History

This movement is not historically related to the several Church of God bodies rooted in the holiness revival of Tennessee and the Carolinas in the late nineteenth century. Although it shares their holiness commitment, it does not emphasize the charismatic gift of speaking in tongues generally associated with Pentecostal churches.

Our teachings and beliefs…
Deeply influenced by Wesleyan theology and Pietism, the church’s generally accepted teachings include the divine inspiration of Scripture; forgiveness of sin through the atonement of Jesus Christ and repentance of the believer; the experience of holiness; the personal return of Christ, unconnected with any millennial reign; the kingdom of God as established here and now; the resurrection of the dead; a final judgment in which there will be reward for the righteous and punishment for the wicked.

Within the church, baptism by immersion is viewed as a witness to the new believer’s regeneration in Christ and inclusion in the family of God. The Lord’s Supper reminds participants of the grace experienced in the life of the believer. Foot washing is practiced in acknowledgement and acceptance of the servant ministry of all Christians to each other and to the world. These symbolic acts are understood to be affirmative reminders of what God has done in Christ. None of these practices, termed ordinances, are considered mandatory conditions of Christian experience or fellowship.

There is no formal membership. Individuals are assumed to be members on the basis of personal conversion and conduct that supports that conversion experience. This is consistent with the church’s understanding of how Christian unity is to be achieved—a unity based on spiritual experience rather than creedal agreement. [top]

Church governance
The Church of God is congregational in its government. Each local congregation is autonomous. Ministers meet in voluntary state, regional and national assemblies, and other associations. In North America, the General Assembly, composed primarily of ministers but also including lay congregational delegates, meets in connection with the movement’s annual North American Convention held in Anderson, Indiana.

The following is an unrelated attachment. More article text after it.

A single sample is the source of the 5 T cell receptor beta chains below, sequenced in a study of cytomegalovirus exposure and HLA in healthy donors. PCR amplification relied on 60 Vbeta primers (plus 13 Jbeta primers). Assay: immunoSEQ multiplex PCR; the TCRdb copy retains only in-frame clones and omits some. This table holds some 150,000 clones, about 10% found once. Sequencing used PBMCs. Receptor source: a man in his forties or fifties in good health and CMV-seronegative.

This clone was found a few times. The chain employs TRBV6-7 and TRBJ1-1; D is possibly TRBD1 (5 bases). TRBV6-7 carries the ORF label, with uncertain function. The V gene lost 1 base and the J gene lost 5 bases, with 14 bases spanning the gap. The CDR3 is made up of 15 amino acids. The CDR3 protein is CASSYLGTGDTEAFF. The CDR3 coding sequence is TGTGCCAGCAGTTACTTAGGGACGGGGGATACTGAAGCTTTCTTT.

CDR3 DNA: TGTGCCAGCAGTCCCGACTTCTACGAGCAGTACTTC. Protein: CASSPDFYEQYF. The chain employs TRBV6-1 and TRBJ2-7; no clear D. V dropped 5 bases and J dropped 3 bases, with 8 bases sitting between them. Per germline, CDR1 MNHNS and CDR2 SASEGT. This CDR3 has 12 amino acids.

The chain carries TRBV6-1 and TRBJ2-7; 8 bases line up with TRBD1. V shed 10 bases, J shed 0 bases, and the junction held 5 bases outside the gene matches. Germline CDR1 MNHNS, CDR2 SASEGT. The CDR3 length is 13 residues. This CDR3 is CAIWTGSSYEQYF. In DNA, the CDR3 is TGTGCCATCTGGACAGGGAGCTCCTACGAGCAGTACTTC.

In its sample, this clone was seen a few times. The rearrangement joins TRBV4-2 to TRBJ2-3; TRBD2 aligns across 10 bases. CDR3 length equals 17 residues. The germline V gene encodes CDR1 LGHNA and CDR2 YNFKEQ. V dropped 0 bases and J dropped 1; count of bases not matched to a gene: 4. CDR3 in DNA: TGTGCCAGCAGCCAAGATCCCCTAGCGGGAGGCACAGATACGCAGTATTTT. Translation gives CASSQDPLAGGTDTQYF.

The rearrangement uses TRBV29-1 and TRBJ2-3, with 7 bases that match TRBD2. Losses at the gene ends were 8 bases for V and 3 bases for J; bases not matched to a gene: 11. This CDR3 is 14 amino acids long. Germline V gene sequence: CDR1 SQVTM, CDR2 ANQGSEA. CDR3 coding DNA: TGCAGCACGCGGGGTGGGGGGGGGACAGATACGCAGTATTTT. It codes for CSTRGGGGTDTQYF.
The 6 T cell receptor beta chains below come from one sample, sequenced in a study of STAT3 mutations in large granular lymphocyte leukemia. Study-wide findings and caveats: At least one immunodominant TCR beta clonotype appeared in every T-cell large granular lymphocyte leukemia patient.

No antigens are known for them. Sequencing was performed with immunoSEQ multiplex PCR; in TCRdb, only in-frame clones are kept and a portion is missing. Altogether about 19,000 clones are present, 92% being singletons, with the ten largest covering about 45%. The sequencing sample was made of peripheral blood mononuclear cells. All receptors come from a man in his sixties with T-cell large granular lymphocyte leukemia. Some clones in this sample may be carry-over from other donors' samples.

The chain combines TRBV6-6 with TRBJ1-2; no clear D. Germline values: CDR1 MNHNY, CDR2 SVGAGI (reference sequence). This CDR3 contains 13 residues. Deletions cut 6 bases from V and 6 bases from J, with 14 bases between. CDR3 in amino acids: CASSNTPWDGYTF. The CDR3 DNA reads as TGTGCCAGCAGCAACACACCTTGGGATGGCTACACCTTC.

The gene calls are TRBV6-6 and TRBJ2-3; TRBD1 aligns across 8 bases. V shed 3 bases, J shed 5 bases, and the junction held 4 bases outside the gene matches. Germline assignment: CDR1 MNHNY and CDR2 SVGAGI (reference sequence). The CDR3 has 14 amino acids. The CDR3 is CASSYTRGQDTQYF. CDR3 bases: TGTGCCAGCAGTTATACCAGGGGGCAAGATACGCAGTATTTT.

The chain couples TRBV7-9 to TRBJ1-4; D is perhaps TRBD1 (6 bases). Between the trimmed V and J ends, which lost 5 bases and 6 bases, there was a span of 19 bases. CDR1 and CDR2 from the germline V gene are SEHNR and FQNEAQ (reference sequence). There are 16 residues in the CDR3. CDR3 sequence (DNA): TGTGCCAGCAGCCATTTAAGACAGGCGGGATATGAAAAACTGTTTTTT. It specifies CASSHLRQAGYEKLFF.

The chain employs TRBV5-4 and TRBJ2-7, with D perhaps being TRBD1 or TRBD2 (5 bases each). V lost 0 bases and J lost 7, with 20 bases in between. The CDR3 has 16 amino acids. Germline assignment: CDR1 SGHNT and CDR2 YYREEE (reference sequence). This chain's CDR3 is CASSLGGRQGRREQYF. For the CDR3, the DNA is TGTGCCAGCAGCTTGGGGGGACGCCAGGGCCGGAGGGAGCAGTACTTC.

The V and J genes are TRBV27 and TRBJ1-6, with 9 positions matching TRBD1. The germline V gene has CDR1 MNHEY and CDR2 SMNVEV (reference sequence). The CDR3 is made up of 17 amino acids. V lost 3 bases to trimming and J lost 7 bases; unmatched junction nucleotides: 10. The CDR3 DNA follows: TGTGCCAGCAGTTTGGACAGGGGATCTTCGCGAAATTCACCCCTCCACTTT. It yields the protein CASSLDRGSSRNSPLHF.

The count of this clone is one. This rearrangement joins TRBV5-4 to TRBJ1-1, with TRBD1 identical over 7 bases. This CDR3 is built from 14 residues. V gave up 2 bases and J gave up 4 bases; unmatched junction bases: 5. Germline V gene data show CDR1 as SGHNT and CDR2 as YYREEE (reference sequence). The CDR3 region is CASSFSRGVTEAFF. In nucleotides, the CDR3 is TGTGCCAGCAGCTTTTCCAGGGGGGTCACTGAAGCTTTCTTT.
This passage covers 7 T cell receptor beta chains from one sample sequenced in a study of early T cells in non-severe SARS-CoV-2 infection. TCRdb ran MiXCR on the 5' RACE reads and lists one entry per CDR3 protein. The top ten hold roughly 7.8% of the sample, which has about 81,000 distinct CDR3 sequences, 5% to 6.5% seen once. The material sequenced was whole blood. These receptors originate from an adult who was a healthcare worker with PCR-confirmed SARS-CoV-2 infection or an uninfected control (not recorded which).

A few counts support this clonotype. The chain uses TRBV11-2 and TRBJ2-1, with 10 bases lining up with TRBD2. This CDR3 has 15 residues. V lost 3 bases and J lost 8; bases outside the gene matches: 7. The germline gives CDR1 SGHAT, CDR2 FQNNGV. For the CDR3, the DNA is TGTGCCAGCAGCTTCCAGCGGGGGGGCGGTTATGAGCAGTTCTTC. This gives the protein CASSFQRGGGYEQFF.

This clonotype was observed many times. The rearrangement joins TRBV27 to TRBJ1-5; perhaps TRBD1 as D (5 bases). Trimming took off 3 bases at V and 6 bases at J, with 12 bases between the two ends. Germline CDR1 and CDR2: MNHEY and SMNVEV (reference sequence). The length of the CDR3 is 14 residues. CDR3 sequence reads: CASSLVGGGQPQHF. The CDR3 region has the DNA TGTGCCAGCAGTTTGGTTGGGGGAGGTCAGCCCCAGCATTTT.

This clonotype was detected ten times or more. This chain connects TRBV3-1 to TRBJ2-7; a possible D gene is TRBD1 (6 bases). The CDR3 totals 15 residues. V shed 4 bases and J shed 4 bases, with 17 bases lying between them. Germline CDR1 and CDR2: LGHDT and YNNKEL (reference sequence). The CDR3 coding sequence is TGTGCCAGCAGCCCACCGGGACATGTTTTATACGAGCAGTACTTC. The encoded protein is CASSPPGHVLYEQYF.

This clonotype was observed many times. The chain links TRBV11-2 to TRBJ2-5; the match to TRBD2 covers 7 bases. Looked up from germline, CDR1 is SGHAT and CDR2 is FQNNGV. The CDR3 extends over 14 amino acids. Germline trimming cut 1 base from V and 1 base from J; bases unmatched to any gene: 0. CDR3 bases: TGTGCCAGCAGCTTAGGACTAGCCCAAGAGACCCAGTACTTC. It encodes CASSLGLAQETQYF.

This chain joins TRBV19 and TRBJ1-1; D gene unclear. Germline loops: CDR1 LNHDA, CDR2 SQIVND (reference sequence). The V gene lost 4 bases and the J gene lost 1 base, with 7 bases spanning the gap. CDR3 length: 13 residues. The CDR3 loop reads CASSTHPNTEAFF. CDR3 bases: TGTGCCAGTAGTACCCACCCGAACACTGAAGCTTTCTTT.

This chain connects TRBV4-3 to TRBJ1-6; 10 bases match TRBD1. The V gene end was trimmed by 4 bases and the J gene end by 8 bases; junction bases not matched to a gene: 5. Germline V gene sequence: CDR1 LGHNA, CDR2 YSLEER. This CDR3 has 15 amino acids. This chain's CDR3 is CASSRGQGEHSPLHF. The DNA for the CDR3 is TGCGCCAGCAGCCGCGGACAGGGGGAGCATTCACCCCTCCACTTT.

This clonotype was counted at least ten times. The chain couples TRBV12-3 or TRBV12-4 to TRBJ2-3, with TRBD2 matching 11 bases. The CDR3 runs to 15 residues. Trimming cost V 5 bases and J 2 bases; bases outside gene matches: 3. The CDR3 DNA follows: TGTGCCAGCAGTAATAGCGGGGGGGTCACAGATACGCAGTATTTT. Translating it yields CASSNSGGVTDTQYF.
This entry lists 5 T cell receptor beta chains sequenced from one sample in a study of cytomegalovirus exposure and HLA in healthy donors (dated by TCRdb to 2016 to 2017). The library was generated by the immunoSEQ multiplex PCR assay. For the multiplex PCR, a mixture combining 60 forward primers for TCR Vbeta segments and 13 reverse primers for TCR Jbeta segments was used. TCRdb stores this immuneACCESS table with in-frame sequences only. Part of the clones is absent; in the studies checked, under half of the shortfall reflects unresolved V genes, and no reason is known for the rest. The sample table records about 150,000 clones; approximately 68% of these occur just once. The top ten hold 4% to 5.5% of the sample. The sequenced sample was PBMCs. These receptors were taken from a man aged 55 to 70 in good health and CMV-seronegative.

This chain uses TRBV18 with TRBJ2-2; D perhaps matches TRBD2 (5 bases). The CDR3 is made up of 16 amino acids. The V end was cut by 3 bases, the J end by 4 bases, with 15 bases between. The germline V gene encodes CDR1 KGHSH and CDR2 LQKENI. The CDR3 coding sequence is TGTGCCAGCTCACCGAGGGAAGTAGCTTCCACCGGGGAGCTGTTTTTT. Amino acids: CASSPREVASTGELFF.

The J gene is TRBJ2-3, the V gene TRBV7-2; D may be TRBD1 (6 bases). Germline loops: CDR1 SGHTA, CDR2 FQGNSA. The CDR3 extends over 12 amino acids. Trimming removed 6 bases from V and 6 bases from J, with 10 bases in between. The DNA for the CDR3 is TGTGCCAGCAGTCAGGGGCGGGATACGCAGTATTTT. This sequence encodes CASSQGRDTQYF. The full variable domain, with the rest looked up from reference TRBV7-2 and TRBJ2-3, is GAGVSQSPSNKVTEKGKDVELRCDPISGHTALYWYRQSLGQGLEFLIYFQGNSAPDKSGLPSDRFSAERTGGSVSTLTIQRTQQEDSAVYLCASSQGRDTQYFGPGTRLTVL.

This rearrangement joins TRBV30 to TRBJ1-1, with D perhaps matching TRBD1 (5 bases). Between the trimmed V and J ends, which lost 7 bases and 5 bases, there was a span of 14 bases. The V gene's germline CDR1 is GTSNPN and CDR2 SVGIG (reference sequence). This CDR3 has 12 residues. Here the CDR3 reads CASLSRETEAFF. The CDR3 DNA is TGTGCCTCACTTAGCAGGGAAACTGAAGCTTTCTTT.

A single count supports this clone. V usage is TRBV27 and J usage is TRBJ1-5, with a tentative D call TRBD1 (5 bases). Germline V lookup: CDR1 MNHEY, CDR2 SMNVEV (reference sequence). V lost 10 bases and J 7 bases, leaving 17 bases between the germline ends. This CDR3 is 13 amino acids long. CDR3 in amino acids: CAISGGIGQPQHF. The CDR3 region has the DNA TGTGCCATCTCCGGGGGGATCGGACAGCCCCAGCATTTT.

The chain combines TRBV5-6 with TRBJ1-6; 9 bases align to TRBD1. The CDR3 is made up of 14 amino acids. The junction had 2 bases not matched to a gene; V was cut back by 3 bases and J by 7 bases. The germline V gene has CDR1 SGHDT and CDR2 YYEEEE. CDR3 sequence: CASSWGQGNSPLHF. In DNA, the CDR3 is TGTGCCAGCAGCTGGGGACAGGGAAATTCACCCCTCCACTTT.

In 1996 and 1997 the General Assembly initiated a restructuring of the work of the national ministries of the Church of God within the U.S. The result was the formation of Church of God Ministries; Inc. Priorities for the work of this organization are identified by representatives selected from the grassroots church. [top]

Go Ye Into All the World…
In 1891 the movement’s first missionary was sent to Mexico. Since those early days, the Church of God has continued to grow into a multi-national community of faith. At present, the largest concentrations of U.S. churches are in the Midwest, along the Pacific Coast, and in western Pennsylvania. Average weekend attendance in the congregations of the United States and Canada totals approximately 235,000. There are approximately 2,300 congregations in the U.S. and Canada. Worldwide, the movement has work in 90 countries representing approximately 7,340 churches and over 750,000 believers. [top]

…and the islands of the Sea
Records show that the Rev. Noah S. Duncan disembarked in Barbados three times between the years 1906-09. He had, in 1906, established a mission in Trinidad and soon after that had occasion to stop here on his way back to the United States. During this stopover he distributed literature to the people, who showed great interest.

The work here was started by a Barbadian, Bro. Philip Scantlebury, who for some years lived in America. He returned to Barbados in 1912 in order to visit his mother who was ill. While here, he gathered together a small group in Mile-and-a-Quarter, where his parents lived, and started open-air services under a tamarind tree. The group increased and Bro. Scantlebury rented a small building where he continued the services. [top]

Beginnings: Mile & A Quarter
In the meantime, two (2) missionaries, the Revs. J. Frank Shaw and George A. Coplin, who had left America and gone over to Trinidad, decided to visit Barbados and see about further establishing the work here. They left Trinidad and arrived in Barbados on March 17, 1912. Bro. Scantlebury met them and took them over to Mile-and-a-Quarter. That same night they started a revival that lasted for two (2) to three (3) weeks. Bros. Shaw and Coplin rented a house near the Scantleburys and settled down to life in Barbados. Two months later, however, Bro. Coplin was recalled to Trinidad and Bro. Shaw was left in sole charge of the work.

Bro. Shaw had very little previous experience, so he was rather timid about having a church, whose membership had now reached 40, in his care. He started prayer meetings, and these were held every morning at different homes in the village. In addition, a singing class was organised, with great pleasure and encouragement derived there from. Further encouragement came Bro. Shaw’s way as Miss Maude Smith who had left America for the West Indies along with Bros. Shaw and Coplin but had to remained in Trinidad now came over to Barbados to help him in the work.

In 1913, the group moved from Mile-and-a-Quarter to the Reef in Bridgetown, where a tent was erected and services started. It was at this time that Bro. and Sis. Blewitt from the United States arrived on a visit. He was later to play an important part in the purchase of a property as a home for the missionaries. Services at the Reef continued for four (4) weeks. It is heartening to note that at this time Bro. Shaw really saw what it meant to pray; “Lord give us this day our daily bread.” Many mornings he awoke with nothing to eat in the house, but God always answered his prayers and people came to him bringing gifts of cassava, eggs, potatoes, chickens and many other things. [top]

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